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Veteran incumbent faces newcomer in District 2 runoff

Isaac Benton

ALBUQUERQUE, N.M. — Editor’s Note: This story has been updated with more information about Quintero’s time in the district.


It’s take two for District 2.

After a crowded – and sometimes ugly – race to represent Albuquerque’s most historic neighborhoods on the City Council failed to yield a winner in the Nov. 5 election, Isaac Benton and Zack Quintero are competing in a Dec. 10 runoff.

While Benton and Quintero are both progressive Democrats who espouse many of the same values, they are each keen to pitch this as a battle between a council veteran and a young newcomer.

Zack Quintero

Benton, the 68-year-old incumbent, is banking on his experience. The retired architect has spent 14 years on the council and highlights his legislative efforts to fund affordable housing, promote walkability and ensure preservation of historic properties such as the Rail Yards.

He says he understands the area he represents.

“I’ve lived in our district for 43 years,” said Benton, who grew up in Puerto Rico but came to New Mexico in his 20s with the AmeriCorps VISTA program. “(Quintero’s) lived here for three years.”

Quintero, meanwhile, is campaigning on the promise of change. A 29-year-old legal analyst who moved to the district in 2015, Quintero has touted his plans to link more local graduates to jobs, better use of data to combat crime and homelessness and work to improve outcomes for minority communities.

“I wouldn’t be running if we were on the right path for homelessness, environmental health and keeping graduates here, but we’re not,” said Quintero, who grew up in Mesilla and recently graduated from the University of New Mexico School of Law.

(Quintero had previously posted on Facebook that he moved to Albuquerque in 2016 but says he had actually already been living in District 2 for a year at that point.)

Attack ads

The head-to-head matchup continues a bruising campaign season for the district, which includes Downtown, Old Town and parts of the North Valley.

Six candidates ran for the job – and four demonstrated enough community support to get public financing.

But winning the seat requires at least 50% of the vote, something no candidate achieved on Nov. 5.

That triggered a runoff between the top two finishers: Benton, who got 42% of the vote; and Quintero, who received 21%.

Despite the size of the initial field, Benton and Quintero have long attracted the most attention in the race, with political action committees flooding the mailboxes with negative campaign advertisements targeting the two.

The Progressive ABQ committee sent a series of mailers questioning Quintero’s resumé. That includes one that Quintero condemned as racist because it photoshopped his face on the body of a heavily tattooed chef. Committee Chairwoman Stephanie Maez has denied the ad was racially motivated.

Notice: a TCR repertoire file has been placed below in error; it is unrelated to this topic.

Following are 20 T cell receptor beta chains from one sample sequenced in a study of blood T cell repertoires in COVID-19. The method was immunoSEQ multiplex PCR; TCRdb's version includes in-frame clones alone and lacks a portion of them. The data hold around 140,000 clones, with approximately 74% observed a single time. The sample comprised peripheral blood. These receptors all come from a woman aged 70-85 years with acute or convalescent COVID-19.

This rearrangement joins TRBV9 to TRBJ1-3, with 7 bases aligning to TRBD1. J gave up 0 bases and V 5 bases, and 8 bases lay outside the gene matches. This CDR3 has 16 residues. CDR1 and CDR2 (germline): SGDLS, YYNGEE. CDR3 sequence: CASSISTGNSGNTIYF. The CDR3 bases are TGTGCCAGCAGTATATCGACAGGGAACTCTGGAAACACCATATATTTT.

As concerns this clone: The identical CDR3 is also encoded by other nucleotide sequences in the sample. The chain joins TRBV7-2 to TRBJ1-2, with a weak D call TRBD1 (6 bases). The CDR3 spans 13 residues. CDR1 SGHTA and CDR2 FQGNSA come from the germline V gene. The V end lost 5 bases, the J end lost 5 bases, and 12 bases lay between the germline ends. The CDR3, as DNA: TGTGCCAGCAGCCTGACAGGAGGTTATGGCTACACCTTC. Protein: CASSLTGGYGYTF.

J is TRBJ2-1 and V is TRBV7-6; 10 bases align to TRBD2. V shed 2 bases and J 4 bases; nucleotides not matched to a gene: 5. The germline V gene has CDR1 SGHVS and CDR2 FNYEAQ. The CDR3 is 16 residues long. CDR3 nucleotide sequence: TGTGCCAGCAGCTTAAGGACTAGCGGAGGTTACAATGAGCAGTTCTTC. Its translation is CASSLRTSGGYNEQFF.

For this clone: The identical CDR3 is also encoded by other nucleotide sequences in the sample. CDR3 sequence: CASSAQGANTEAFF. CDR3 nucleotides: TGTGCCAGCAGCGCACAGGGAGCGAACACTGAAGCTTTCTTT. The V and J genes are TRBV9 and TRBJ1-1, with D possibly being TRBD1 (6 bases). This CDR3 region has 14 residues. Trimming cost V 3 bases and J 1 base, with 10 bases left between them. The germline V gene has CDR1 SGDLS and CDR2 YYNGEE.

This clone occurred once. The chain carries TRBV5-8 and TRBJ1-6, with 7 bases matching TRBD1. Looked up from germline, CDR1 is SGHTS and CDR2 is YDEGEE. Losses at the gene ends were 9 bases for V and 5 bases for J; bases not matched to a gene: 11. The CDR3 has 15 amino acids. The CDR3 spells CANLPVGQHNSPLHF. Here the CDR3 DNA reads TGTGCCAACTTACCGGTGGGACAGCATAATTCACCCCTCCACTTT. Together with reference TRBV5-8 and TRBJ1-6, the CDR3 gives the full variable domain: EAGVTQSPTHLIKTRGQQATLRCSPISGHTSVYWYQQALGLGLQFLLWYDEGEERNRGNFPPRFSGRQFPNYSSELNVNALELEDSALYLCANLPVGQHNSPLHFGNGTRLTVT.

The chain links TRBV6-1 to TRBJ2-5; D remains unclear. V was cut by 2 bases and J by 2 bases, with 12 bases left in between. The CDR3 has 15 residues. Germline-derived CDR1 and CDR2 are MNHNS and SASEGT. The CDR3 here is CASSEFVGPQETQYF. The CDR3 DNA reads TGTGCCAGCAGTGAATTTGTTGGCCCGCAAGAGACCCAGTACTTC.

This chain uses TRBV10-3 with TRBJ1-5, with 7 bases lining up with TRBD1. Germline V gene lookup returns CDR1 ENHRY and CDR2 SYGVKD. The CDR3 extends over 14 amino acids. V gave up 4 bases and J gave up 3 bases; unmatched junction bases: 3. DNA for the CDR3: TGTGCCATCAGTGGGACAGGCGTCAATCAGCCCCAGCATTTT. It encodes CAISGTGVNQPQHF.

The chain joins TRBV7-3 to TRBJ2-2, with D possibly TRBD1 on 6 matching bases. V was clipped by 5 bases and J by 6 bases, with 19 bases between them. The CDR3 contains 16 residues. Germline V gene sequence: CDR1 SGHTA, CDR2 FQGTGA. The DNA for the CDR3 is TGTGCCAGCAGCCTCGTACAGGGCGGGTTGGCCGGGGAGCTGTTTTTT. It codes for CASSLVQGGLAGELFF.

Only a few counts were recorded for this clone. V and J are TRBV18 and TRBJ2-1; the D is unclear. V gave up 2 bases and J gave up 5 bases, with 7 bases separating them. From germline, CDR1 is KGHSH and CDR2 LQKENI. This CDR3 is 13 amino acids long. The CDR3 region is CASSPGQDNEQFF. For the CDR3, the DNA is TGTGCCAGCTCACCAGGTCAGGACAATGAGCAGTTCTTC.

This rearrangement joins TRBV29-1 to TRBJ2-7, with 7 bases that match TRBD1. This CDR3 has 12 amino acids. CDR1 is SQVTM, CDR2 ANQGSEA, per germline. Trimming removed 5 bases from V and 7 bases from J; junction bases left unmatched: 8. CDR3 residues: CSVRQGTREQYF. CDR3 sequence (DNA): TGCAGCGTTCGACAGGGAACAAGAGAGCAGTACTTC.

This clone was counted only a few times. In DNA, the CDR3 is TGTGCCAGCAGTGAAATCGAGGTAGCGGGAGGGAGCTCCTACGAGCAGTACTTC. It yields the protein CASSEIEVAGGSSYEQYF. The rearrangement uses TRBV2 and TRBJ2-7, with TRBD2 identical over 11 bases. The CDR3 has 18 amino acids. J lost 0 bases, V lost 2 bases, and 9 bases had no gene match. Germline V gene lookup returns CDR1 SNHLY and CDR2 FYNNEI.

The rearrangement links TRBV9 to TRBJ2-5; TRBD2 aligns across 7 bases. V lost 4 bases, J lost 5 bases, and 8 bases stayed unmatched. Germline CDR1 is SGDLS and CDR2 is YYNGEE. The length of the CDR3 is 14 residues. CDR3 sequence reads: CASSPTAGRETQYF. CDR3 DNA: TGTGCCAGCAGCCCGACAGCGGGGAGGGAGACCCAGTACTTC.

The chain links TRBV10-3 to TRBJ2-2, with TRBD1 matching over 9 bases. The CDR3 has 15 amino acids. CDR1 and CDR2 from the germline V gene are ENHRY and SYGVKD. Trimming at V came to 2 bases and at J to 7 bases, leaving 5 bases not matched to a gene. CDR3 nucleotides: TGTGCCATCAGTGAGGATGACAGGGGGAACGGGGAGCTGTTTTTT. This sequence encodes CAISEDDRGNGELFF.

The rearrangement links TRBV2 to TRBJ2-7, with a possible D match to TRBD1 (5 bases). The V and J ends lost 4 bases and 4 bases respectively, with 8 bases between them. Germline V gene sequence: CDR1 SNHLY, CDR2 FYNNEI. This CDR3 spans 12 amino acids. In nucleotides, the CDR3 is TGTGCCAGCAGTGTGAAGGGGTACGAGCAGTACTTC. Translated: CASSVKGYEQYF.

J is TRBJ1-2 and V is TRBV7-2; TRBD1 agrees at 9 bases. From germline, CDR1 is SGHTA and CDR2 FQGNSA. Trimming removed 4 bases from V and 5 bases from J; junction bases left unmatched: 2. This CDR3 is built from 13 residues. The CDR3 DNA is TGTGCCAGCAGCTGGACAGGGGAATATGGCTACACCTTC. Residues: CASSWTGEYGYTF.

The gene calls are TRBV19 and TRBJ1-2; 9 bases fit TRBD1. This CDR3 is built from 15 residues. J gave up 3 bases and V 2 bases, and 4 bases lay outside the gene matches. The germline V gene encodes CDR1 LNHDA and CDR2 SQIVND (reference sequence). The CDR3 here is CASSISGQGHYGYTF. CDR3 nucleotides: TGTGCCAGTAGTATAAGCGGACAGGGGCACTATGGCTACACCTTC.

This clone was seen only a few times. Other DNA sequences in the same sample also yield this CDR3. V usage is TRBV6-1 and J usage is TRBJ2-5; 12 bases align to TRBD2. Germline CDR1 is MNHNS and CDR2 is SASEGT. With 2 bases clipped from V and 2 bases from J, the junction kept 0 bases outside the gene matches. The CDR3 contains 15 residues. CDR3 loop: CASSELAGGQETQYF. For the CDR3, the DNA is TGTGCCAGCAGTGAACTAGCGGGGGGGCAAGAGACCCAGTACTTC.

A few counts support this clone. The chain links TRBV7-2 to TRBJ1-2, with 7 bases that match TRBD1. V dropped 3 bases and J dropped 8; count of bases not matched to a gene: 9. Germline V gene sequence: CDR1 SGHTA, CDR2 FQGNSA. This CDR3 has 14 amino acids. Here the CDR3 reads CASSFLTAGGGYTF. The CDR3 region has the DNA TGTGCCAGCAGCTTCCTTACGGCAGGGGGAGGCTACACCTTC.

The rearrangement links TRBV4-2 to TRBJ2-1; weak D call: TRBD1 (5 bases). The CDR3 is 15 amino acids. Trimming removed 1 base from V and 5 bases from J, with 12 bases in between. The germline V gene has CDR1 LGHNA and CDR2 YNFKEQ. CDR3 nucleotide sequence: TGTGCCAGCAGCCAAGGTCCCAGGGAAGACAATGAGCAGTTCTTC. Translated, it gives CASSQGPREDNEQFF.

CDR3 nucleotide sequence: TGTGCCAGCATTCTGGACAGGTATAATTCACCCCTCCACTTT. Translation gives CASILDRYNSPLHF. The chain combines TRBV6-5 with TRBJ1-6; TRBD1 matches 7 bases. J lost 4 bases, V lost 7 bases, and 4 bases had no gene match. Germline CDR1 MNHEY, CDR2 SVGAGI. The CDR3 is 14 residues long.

“Never have I seen an attack ad like that leveled against Councilor Benton,” Quintero said of the ad.

But Benton was also pilloried. The ABQ United for District 2 committee blasted the incumbent for his support of Albuquerque Rapid Transit, attempting to link its approval to increasing crime the city had a few years ago.

Both candidates are publicly financed and say they were not involved in the committee spending in the race. Benton said he dislikes political action committees but attributed their activism to interest in the city’s center.

“I think it’s … the critical nature of District 2; there’s no district like this in the city,” Benton said. “I think a lot of people care about it, and they want to weigh in more than with just their vote.”

On the issues

Benton and Quintero have many ideological similarities.

Both support mandatory paid leave for workers in the city and say they like the Bernalillo County ordinance as it was originally passed.

When it comes to homelessness, the candidates say the city should consider creating several smaller shelters instead of the centralized 300-bed shelter envisioned by Mayor Tim Keller’s administration but opposed by some District 2 residents worried it will be built in their neighborhood.

On the issue of gun violence, Benton recently co-sponsored legislation that would ban firearms in city-owned facilities. Quintero said he supports the idea.

Although the candidates share many values, they have different approaches.

For example, Benton has identified the ongoing Rail Yards redevelopment as one of the city’s greatest economic opportunities, both for large-scale projects – such as Central New Mexico Community College’s proposed film center – but also on a micro level, pointing to the local businesses that have grown out of the existing Rail Yards Market as promising.

Quintero is promoting the idea of a local jobs pipeline, saying simple coordination among the city, New Mexico universities, the chambers of commerce and the business community could help put new graduates into area jobs.

Albuquerque Rapid Transit has become a central issue in the campaign, with Quintero questioning how city leaders allowed it to advance, saying the city failed to “do some basic things” like ensure the quality of the buses originally purchased (and eventually replaced) and get adequate public feedback.

“Truly, we missed the mark on a major public works project,” he said.

But Benton argues that the council had limited authority for the project spearheaded by former Mayor Richard Berry.